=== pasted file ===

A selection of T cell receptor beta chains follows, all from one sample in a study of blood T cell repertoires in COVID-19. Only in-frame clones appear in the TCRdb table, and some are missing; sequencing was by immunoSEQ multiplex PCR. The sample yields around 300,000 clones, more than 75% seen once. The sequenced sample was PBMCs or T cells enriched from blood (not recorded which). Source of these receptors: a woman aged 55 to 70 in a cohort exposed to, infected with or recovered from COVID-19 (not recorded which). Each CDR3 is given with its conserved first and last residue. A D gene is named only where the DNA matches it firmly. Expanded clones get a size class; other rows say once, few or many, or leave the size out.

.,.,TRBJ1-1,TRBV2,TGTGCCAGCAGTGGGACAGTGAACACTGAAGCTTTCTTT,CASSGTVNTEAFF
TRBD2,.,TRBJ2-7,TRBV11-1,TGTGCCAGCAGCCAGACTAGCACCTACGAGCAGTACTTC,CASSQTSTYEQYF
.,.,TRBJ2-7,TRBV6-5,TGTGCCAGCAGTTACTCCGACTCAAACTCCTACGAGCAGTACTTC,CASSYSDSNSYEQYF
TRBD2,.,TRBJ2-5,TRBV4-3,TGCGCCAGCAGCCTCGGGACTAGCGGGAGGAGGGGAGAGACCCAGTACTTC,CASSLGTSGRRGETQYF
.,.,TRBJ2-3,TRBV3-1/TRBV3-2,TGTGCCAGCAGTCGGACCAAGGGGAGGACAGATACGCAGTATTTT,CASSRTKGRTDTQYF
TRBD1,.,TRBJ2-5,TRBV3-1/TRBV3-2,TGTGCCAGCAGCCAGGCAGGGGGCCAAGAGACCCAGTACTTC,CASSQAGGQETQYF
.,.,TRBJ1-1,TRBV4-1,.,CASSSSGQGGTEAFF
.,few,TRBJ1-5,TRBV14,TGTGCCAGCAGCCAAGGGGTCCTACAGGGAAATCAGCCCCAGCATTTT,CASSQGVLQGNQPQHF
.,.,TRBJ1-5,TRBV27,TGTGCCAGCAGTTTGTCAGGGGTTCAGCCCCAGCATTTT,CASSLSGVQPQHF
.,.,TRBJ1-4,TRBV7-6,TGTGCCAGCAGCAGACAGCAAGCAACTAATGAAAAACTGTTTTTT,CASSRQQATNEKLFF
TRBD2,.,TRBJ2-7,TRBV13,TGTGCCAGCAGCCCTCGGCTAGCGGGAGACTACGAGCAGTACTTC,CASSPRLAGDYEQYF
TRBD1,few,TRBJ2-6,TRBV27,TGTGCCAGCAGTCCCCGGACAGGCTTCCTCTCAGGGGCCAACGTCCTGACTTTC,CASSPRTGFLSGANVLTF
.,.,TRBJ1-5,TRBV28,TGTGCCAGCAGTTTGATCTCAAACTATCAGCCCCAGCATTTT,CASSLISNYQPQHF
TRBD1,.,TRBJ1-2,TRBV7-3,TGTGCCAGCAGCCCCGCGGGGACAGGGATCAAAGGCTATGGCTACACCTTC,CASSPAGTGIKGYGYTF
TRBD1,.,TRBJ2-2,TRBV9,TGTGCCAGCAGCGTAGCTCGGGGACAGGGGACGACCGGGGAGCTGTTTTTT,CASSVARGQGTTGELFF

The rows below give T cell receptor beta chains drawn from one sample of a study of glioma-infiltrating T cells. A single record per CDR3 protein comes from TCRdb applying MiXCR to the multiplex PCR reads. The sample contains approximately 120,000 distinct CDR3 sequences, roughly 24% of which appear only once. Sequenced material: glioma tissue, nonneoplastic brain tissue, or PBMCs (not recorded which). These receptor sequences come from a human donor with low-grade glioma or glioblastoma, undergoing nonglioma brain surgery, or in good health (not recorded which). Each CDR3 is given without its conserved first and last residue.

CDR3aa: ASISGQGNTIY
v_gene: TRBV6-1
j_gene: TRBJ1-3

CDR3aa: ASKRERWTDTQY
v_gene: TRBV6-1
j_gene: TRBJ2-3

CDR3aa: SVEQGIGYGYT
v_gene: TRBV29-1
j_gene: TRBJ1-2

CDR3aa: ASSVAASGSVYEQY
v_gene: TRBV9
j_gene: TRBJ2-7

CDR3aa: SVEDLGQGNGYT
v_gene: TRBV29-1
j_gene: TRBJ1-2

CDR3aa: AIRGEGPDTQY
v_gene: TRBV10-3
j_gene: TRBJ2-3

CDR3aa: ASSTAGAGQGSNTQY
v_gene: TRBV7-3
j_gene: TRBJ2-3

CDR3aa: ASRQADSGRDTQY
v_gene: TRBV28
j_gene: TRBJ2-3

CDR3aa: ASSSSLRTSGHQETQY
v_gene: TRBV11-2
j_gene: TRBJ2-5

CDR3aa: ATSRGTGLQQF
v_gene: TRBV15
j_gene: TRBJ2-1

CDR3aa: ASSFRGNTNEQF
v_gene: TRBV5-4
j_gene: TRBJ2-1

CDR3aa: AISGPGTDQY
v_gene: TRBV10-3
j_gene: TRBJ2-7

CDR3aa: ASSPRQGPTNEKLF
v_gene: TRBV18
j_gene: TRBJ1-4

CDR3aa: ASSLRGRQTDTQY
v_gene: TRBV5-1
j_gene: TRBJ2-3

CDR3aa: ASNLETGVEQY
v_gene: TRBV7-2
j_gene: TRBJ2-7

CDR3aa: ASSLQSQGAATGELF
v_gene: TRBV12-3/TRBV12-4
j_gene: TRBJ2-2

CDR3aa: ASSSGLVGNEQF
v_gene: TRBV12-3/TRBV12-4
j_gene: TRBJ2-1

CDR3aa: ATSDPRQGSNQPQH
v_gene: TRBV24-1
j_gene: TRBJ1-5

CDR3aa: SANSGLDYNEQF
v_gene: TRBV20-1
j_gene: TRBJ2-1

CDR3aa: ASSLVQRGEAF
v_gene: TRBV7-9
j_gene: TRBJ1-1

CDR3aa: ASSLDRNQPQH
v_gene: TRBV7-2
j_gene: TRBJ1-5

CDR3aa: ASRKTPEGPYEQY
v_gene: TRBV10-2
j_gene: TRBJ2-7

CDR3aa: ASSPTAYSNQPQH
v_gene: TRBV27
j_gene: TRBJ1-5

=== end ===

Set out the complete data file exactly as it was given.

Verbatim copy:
A selection of T cell receptor beta chains follows, all from one sample in a study of blood T cell repertoires in COVID-19. Only in-frame clones appear in the TCRdb table, and some are missing; sequencing was by immunoSEQ multiplex PCR. The sample yields around 300,000 clones, more than 75% seen once. The sequenced sample was PBMCs or T cells enriched from blood (not recorded which). Source of these receptors: a woman aged 55 to 70 in a cohort exposed to, infected with or recovered from COVID-19 (not recorded which). Each CDR3 is given with its conserved first and last residue. A D gene is named only where the DNA matches it firmly. Expanded clones get a size class; other rows say once, few or many, or leave the size out.

.,.,TRBJ1-1,TRBV2,TGTGCCAGCAGTGGGACAGTGAACACTGAAGCTTTCTTT,CASSGTVNTEAFF
TRBD2,.,TRBJ2-7,TRBV11-1,TGTGCCAGCAGCCAGACTAGCACCTACGAGCAGTACTTC,CASSQTSTYEQYF
.,.,TRBJ2-7,TRBV6-5,TGTGCCAGCAGTTACTCCGACTCAAACTCCTACGAGCAGTACTTC,CASSYSDSNSYEQYF
TRBD2,.,TRBJ2-5,TRBV4-3,TGCGCCAGCAGCCTCGGGACTAGCGGGAGGAGGGGAGAGACCCAGTACTTC,CASSLGTSGRRGETQYF
.,.,TRBJ2-3,TRBV3-1/TRBV3-2,TGTGCCAGCAGTCGGACCAAGGGGAGGACAGATACGCAGTATTTT,CASSRTKGRTDTQYF
TRBD1,.,TRBJ2-5,TRBV3-1/TRBV3-2,TGTGCCAGCAGCCAGGCAGGGGGCCAAGAGACCCAGTACTTC,CASSQAGGQETQYF
.,.,TRBJ1-1,TRBV4-1,.,CASSSSGQGGTEAFF
.,few,TRBJ1-5,TRBV14,TGTGCCAGCAGCCAAGGGGTCCTACAGGGAAATCAGCCCCAGCATTTT,CASSQGVLQGNQPQHF
.,.,TRBJ1-5,TRBV27,TGTGCCAGCAGTTTGTCAGGGGTTCAGCCCCAGCATTTT,CASSLSGVQPQHF
.,.,TRBJ1-4,TRBV7-6,TGTGCCAGCAGCAGACAGCAAGCAACTAATGAAAAACTGTTTTTT,CASSRQQATNEKLFF
TRBD2,.,TRBJ2-7,TRBV13,TGTGCCAGCAGCCCTCGGCTAGCGGGAGACTACGAGCAGTACTTC,CASSPRLAGDYEQYF
TRBD1,few,TRBJ2-6,TRBV27,TGTGCCAGCAGTCCCCGGACAGGCTTCCTCTCAGGGGCCAACGTCCTGACTTTC,CASSPRTGFLSGANVLTF
.,.,TRBJ1-5,TRBV28,TGTGCCAGCAGTTTGATCTCAAACTATCAGCCCCAGCATTTT,CASSLISNYQPQHF
TRBD1,.,TRBJ1-2,TRBV7-3,TGTGCCAGCAGCCCCGCGGGGACAGGGATCAAAGGCTATGGCTACACCTTC,CASSPAGTGIKGYGYTF
TRBD1,.,TRBJ2-2,TRBV9,TGTGCCAGCAGCGTAGCTCGGGGACAGGGGACGACCGGGGAGCTGTTTTTT,CASSVARGQGTTGELFF

The rows below give T cell receptor beta chains drawn from one sample of a study of glioma-infiltrating T cells. A single record per CDR3 protein comes from TCRdb applying MiXCR to the multiplex PCR reads. The sample contains approximately 120,000 distinct CDR3 sequences, roughly 24% of which appear only once. Sequenced material: glioma tissue, nonneoplastic brain tissue, or PBMCs (not recorded which). These receptor sequences come from a human donor with low-grade glioma or glioblastoma, undergoing nonglioma brain surgery, or in good health (not recorded which). Each CDR3 is given without its conserved first and last residue.

CDR3aa: ASISGQGNTIY
v_gene: TRBV6-1
j_gene: TRBJ1-3

CDR3aa: ASKRERWTDTQY
v_gene: TRBV6-1
j_gene: TRBJ2-3

CDR3aa: SVEQGIGYGYT
v_gene: TRBV29-1
j_gene: TRBJ1-2

CDR3aa: ASSVAASGSVYEQY
v_gene: TRBV9
j_gene: TRBJ2-7

CDR3aa: SVEDLGQGNGYT
v_gene: TRBV29-1
j_gene: TRBJ1-2

CDR3aa: AIRGEGPDTQY
v_gene: TRBV10-3
j_gene: TRBJ2-3

CDR3aa: ASSTAGAGQGSNTQY
v_gene: TRBV7-3
j_gene: TRBJ2-3

CDR3aa: ASRQADSGRDTQY
v_gene: TRBV28
j_gene: TRBJ2-3

CDR3aa: ASSSSLRTSGHQETQY
v_gene: TRBV11-2
j_gene: TRBJ2-5

CDR3aa: ATSRGTGLQQF
v_gene: TRBV15
j_gene: TRBJ2-1

CDR3aa: ASSFRGNTNEQF
v_gene: TRBV5-4
j_gene: TRBJ2-1

CDR3aa: AISGPGTDQY
v_gene: TRBV10-3
j_gene: TRBJ2-7

CDR3aa: ASSPRQGPTNEKLF
v_gene: TRBV18
j_gene: TRBJ1-4

CDR3aa: ASSLRGRQTDTQY
v_gene: TRBV5-1
j_gene: TRBJ2-3

CDR3aa: ASNLETGVEQY
v_gene: TRBV7-2
j_gene: TRBJ2-7

CDR3aa: ASSLQSQGAATGELF
v_gene: TRBV12-3/TRBV12-4
j_gene: TRBJ2-2

CDR3aa: ASSSGLVGNEQF
v_gene: TRBV12-3/TRBV12-4
j_gene: TRBJ2-1

CDR3aa: ATSDPRQGSNQPQH
v_gene: TRBV24-1
j_gene: TRBJ1-5

CDR3aa: SANSGLDYNEQF
v_gene: TRBV20-1
j_gene: TRBJ2-1

CDR3aa: ASSLVQRGEAF
v_gene: TRBV7-9
j_gene: TRBJ1-1

CDR3aa: ASSLDRNQPQH
v_gene: TRBV7-2
j_gene: TRBJ1-5

CDR3aa: ASRKTPEGPYEQY
v_gene: TRBV10-2
j_gene: TRBJ2-7

CDR3aa: ASSPTAYSNQPQH
v_gene: TRBV27
j_gene: TRBJ1-5